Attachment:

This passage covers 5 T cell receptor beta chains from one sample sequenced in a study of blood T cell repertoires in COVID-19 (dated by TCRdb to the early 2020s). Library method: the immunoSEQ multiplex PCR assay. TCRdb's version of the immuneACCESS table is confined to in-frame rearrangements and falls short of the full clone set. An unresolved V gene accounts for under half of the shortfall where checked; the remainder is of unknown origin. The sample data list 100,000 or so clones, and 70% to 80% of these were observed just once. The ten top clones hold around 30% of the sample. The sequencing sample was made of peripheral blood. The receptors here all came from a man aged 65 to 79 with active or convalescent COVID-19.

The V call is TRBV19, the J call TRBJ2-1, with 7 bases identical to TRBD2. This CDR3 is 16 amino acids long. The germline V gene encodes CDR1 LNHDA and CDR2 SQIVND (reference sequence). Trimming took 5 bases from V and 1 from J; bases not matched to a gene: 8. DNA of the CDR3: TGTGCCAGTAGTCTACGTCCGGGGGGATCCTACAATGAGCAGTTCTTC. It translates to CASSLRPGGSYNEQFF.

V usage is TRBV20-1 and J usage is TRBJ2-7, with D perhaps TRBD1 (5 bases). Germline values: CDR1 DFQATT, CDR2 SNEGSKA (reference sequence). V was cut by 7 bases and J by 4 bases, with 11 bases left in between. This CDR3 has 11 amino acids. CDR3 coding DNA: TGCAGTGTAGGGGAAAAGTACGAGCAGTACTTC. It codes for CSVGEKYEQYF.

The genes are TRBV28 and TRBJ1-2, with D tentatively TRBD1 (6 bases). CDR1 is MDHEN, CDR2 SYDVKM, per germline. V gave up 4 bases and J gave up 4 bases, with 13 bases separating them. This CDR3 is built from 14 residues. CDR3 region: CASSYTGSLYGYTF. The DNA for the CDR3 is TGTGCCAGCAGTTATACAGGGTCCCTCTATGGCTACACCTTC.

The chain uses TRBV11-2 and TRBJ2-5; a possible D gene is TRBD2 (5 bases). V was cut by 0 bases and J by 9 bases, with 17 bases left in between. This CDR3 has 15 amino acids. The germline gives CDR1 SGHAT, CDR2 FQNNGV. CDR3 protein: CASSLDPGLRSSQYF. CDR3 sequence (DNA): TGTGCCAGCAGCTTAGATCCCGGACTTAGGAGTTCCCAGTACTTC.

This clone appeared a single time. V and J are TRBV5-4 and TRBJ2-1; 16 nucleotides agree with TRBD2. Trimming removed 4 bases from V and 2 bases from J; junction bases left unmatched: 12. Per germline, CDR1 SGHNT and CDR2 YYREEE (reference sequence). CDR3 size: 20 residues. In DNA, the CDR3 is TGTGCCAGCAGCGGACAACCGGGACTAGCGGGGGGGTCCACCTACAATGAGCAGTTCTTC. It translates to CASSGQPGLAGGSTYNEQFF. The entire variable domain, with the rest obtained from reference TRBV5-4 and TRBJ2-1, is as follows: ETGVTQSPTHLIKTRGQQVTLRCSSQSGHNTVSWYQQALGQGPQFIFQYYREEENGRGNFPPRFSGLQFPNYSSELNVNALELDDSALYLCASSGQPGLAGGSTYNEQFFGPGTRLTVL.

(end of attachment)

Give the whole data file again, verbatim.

This passage covers 5 T cell receptor beta chains from one sample sequenced in a study of blood T cell repertoires in COVID-19 (dated by TCRdb to the early 2020s). Library method: the immunoSEQ multiplex PCR assay. TCRdb's version of the immuneACCESS table is confined to in-frame rearrangements and falls short of the full clone set. An unresolved V gene accounts for under half of the shortfall where checked; the remainder is of unknown origin. The sample data list 100,000 or so clones, and 70% to 80% of these were observed just once. The ten top clones hold around 30% of the sample. The sequencing sample was made of peripheral blood. The receptors here all came from a man aged 65 to 79 with active or convalescent COVID-19.

The V call is TRBV19, the J call TRBJ2-1, with 7 bases identical to TRBD2. This CDR3 is 16 amino acids long. The germline V gene encodes CDR1 LNHDA and CDR2 SQIVND (reference sequence). Trimming took 5 bases from V and 1 from J; bases not matched to a gene: 8. DNA of the CDR3: TGTGCCAGTAGTCTACGTCCGGGGGGATCCTACAATGAGCAGTTCTTC. It translates to CASSLRPGGSYNEQFF.

V usage is TRBV20-1 and J usage is TRBJ2-7, with D perhaps TRBD1 (5 bases). Germline values: CDR1 DFQATT, CDR2 SNEGSKA (reference sequence). V was cut by 7 bases and J by 4 bases, with 11 bases left in between. This CDR3 has 11 amino acids. CDR3 coding DNA: TGCAGTGTAGGGGAAAAGTACGAGCAGTACTTC. It codes for CSVGEKYEQYF.

The genes are TRBV28 and TRBJ1-2, with D tentatively TRBD1 (6 bases). CDR1 is MDHEN, CDR2 SYDVKM, per germline. V gave up 4 bases and J gave up 4 bases, with 13 bases separating them. This CDR3 is built from 14 residues. CDR3 region: CASSYTGSLYGYTF. The DNA for the CDR3 is TGTGCCAGCAGTTATACAGGGTCCCTCTATGGCTACACCTTC.

The chain uses TRBV11-2 and TRBJ2-5; a possible D gene is TRBD2 (5 bases). V was cut by 0 bases and J by 9 bases, with 17 bases left in between. This CDR3 has 15 amino acids. The germline gives CDR1 SGHAT, CDR2 FQNNGV. CDR3 protein: CASSLDPGLRSSQYF. CDR3 sequence (DNA): TGTGCCAGCAGCTTAGATCCCGGACTTAGGAGTTCCCAGTACTTC.

This clone appeared a single time. V and J are TRBV5-4 and TRBJ2-1; 16 nucleotides agree with TRBD2. Trimming removed 4 bases from V and 2 bases from J; junction bases left unmatched: 12. Per germline, CDR1 SGHNT and CDR2 YYREEE (reference sequence). CDR3 size: 20 residues. In DNA, the CDR3 is TGTGCCAGCAGCGGACAACCGGGACTAGCGGGGGGGTCCACCTACAATGAGCAGTTCTTC. It translates to CASSGQPGLAGGSTYNEQFF. The entire variable domain, with the rest obtained from reference TRBV5-4 and TRBJ2-1, is as follows: ETGVTQSPTHLIKTRGQQVTLRCSSQSGHNTVSWYQQALGQGPQFIFQYYREEENGRGNFPPRFSGLQFPNYSSELNVNALELDDSALYLCASSGQPGLAGGSTYNEQFFGPGTRLTVL.